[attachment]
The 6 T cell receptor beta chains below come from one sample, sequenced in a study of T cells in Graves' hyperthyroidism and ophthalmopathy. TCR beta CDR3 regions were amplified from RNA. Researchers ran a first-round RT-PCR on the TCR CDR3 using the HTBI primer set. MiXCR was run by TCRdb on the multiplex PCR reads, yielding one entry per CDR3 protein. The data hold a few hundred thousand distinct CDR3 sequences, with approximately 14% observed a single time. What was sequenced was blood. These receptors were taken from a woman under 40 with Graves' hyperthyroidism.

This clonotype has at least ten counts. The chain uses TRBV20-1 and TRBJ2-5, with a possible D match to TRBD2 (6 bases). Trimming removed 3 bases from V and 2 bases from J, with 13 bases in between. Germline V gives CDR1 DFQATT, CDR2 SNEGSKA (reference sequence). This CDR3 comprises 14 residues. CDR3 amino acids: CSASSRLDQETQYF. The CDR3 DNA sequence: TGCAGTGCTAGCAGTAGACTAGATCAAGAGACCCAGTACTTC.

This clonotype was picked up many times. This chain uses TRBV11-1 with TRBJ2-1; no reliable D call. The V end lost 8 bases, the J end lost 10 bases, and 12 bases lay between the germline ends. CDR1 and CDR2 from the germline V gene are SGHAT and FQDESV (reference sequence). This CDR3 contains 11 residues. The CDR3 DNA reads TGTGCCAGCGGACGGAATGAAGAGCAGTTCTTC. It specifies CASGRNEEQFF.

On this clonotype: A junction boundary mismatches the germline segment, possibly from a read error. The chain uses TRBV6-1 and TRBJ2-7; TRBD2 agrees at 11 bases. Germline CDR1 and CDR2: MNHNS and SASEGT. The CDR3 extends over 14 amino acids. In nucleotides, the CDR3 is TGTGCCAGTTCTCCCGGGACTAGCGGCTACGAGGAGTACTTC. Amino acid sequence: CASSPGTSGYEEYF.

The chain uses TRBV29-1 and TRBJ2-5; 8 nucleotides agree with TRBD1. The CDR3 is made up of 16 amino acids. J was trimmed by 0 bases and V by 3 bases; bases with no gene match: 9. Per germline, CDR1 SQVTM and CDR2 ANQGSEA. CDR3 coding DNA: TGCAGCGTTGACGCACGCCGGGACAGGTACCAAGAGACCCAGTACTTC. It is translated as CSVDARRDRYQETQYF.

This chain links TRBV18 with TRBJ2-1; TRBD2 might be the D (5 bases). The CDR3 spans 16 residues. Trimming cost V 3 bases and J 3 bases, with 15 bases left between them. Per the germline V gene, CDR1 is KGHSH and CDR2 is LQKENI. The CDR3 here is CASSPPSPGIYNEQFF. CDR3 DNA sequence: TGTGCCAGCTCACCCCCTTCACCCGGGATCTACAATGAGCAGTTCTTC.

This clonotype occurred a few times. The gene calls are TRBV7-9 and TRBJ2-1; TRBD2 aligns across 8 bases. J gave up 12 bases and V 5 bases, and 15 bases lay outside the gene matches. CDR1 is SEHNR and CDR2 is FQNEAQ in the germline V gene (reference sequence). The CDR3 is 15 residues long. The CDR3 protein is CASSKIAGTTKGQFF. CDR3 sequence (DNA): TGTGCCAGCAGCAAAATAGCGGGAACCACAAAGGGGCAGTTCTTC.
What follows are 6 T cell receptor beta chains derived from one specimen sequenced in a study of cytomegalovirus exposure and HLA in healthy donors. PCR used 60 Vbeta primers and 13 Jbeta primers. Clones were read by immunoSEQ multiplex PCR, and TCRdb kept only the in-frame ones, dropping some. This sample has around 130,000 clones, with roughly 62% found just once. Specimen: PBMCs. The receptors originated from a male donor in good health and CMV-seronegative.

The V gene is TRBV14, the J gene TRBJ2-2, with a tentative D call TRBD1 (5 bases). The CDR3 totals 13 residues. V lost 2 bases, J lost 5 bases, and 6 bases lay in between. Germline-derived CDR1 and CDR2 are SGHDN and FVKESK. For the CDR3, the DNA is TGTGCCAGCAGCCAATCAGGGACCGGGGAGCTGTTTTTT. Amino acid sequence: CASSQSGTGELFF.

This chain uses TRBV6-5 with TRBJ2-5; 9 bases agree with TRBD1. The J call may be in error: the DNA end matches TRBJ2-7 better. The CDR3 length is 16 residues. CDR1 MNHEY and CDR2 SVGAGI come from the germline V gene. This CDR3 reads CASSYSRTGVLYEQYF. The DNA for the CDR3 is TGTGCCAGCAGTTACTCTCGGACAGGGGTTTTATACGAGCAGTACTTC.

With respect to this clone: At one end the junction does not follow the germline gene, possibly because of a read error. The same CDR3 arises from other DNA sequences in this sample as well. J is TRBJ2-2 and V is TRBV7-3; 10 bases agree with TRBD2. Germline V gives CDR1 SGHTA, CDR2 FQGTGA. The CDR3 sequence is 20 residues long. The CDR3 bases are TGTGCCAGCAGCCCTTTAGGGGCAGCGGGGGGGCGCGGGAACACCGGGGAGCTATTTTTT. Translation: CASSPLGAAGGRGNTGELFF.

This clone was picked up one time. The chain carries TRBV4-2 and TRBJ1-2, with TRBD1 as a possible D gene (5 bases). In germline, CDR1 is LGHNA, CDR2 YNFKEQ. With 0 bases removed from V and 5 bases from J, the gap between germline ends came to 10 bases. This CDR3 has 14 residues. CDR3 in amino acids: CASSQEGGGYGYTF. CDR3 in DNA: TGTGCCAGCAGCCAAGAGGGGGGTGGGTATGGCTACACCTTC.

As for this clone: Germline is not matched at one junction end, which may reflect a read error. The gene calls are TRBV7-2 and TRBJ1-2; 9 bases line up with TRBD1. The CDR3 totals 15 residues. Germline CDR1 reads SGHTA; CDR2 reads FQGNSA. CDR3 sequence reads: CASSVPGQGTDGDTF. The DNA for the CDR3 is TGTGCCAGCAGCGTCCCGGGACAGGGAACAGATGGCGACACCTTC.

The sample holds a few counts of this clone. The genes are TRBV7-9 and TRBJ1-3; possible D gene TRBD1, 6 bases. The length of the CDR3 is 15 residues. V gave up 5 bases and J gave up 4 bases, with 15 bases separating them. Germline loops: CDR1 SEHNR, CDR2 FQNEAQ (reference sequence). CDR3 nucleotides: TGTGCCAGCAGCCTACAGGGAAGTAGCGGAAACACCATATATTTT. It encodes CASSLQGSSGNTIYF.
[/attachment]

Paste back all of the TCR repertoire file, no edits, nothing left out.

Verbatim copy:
The 6 T cell receptor beta chains below come from one sample, sequenced in a study of T cells in Graves' hyperthyroidism and ophthalmopathy. TCR beta CDR3 regions were amplified from RNA. Researchers ran a first-round RT-PCR on the TCR CDR3 using the HTBI primer set. MiXCR was run by TCRdb on the multiplex PCR reads, yielding one entry per CDR3 protein. The data hold a few hundred thousand distinct CDR3 sequences, with approximately 14% observed a single time. What was sequenced was blood. These receptors were taken from a woman under 40 with Graves' hyperthyroidism.

This clonotype has at least ten counts. The chain uses TRBV20-1 and TRBJ2-5, with a possible D match to TRBD2 (6 bases). Trimming removed 3 bases from V and 2 bases from J, with 13 bases in between. Germline V gives CDR1 DFQATT, CDR2 SNEGSKA (reference sequence). This CDR3 comprises 14 residues. CDR3 amino acids: CSASSRLDQETQYF. The CDR3 DNA sequence: TGCAGTGCTAGCAGTAGACTAGATCAAGAGACCCAGTACTTC.

This clonotype was picked up many times. This chain uses TRBV11-1 with TRBJ2-1; no reliable D call. The V end lost 8 bases, the J end lost 10 bases, and 12 bases lay between the germline ends. CDR1 and CDR2 from the germline V gene are SGHAT and FQDESV (reference sequence). This CDR3 contains 11 residues. The CDR3 DNA reads TGTGCCAGCGGACGGAATGAAGAGCAGTTCTTC. It specifies CASGRNEEQFF.

On this clonotype: A junction boundary mismatches the germline segment, possibly from a read error. The chain uses TRBV6-1 and TRBJ2-7; TRBD2 agrees at 11 bases. Germline CDR1 and CDR2: MNHNS and SASEGT. The CDR3 extends over 14 amino acids. In nucleotides, the CDR3 is TGTGCCAGTTCTCCCGGGACTAGCGGCTACGAGGAGTACTTC. Amino acid sequence: CASSPGTSGYEEYF.

The chain uses TRBV29-1 and TRBJ2-5; 8 nucleotides agree with TRBD1. The CDR3 is made up of 16 amino acids. J was trimmed by 0 bases and V by 3 bases; bases with no gene match: 9. Per germline, CDR1 SQVTM and CDR2 ANQGSEA. CDR3 coding DNA: TGCAGCGTTGACGCACGCCGGGACAGGTACCAAGAGACCCAGTACTTC. It is translated as CSVDARRDRYQETQYF.

This chain links TRBV18 with TRBJ2-1; TRBD2 might be the D (5 bases). The CDR3 spans 16 residues. Trimming cost V 3 bases and J 3 bases, with 15 bases left between them. Per the germline V gene, CDR1 is KGHSH and CDR2 is LQKENI. The CDR3 here is CASSPPSPGIYNEQFF. CDR3 DNA sequence: TGTGCCAGCTCACCCCCTTCACCCGGGATCTACAATGAGCAGTTCTTC.

This clonotype occurred a few times. The gene calls are TRBV7-9 and TRBJ2-1; TRBD2 aligns across 8 bases. J gave up 12 bases and V 5 bases, and 15 bases lay outside the gene matches. CDR1 is SEHNR and CDR2 is FQNEAQ in the germline V gene (reference sequence). The CDR3 is 15 residues long. The CDR3 protein is CASSKIAGTTKGQFF. CDR3 sequence (DNA): TGTGCCAGCAGCAAAATAGCGGGAACCACAAAGGGGCAGTTCTTC.
What follows are 6 T cell receptor beta chains derived from one specimen sequenced in a study of cytomegalovirus exposure and HLA in healthy donors. PCR used 60 Vbeta primers and 13 Jbeta primers. Clones were read by immunoSEQ multiplex PCR, and TCRdb kept only the in-frame ones, dropping some. This sample has around 130,000 clones, with roughly 62% found just once. Specimen: PBMCs. The receptors originated from a male donor in good health and CMV-seronegative.

The V gene is TRBV14, the J gene TRBJ2-2, with a tentative D call TRBD1 (5 bases). The CDR3 totals 13 residues. V lost 2 bases, J lost 5 bases, and 6 bases lay in between. Germline-derived CDR1 and CDR2 are SGHDN and FVKESK. For the CDR3, the DNA is TGTGCCAGCAGCCAATCAGGGACCGGGGAGCTGTTTTTT. Amino acid sequence: CASSQSGTGELFF.

This chain uses TRBV6-5 with TRBJ2-5; 9 bases agree with TRBD1. The J call may be in error: the DNA end matches TRBJ2-7 better. The CDR3 length is 16 residues. CDR1 MNHEY and CDR2 SVGAGI come from the germline V gene. This CDR3 reads CASSYSRTGVLYEQYF. The DNA for the CDR3 is TGTGCCAGCAGTTACTCTCGGACAGGGGTTTTATACGAGCAGTACTTC.

With respect to this clone: At one end the junction does not follow the germline gene, possibly because of a read error. The same CDR3 arises from other DNA sequences in this sample as well. J is TRBJ2-2 and V is TRBV7-3; 10 bases agree with TRBD2. Germline V gives CDR1 SGHTA, CDR2 FQGTGA. The CDR3 sequence is 20 residues long. The CDR3 bases are TGTGCCAGCAGCCCTTTAGGGGCAGCGGGGGGGCGCGGGAACACCGGGGAGCTATTTTTT. Translation: CASSPLGAAGGRGNTGELFF.

This clone was picked up one time. The chain carries TRBV4-2 and TRBJ1-2, with TRBD1 as a possible D gene (5 bases). In germline, CDR1 is LGHNA, CDR2 YNFKEQ. With 0 bases removed from V and 5 bases from J, the gap between germline ends came to 10 bases. This CDR3 has 14 residues. CDR3 in amino acids: CASSQEGGGYGYTF. CDR3 in DNA: TGTGCCAGCAGCCAAGAGGGGGGTGGGTATGGCTACACCTTC.

As for this clone: Germline is not matched at one junction end, which may reflect a read error. The gene calls are TRBV7-2 and TRBJ1-2; 9 bases line up with TRBD1. The CDR3 totals 15 residues. Germline CDR1 reads SGHTA; CDR2 reads FQGNSA. CDR3 sequence reads: CASSVPGQGTDGDTF. The DNA for the CDR3 is TGTGCCAGCAGCGTCCCGGGACAGGGAACAGATGGCGACACCTTC.

The sample holds a few counts of this clone. The genes are TRBV7-9 and TRBJ1-3; possible D gene TRBD1, 6 bases. The length of the CDR3 is 15 residues. V gave up 5 bases and J gave up 4 bases, with 15 bases separating them. Germline loops: CDR1 SEHNR, CDR2 FQNEAQ (reference sequence). CDR3 nucleotides: TGTGCCAGCAGCCTACAGGGAAGTAGCGGAAACACCATATATTTT. It encodes CASSLQGSSGNTIYF.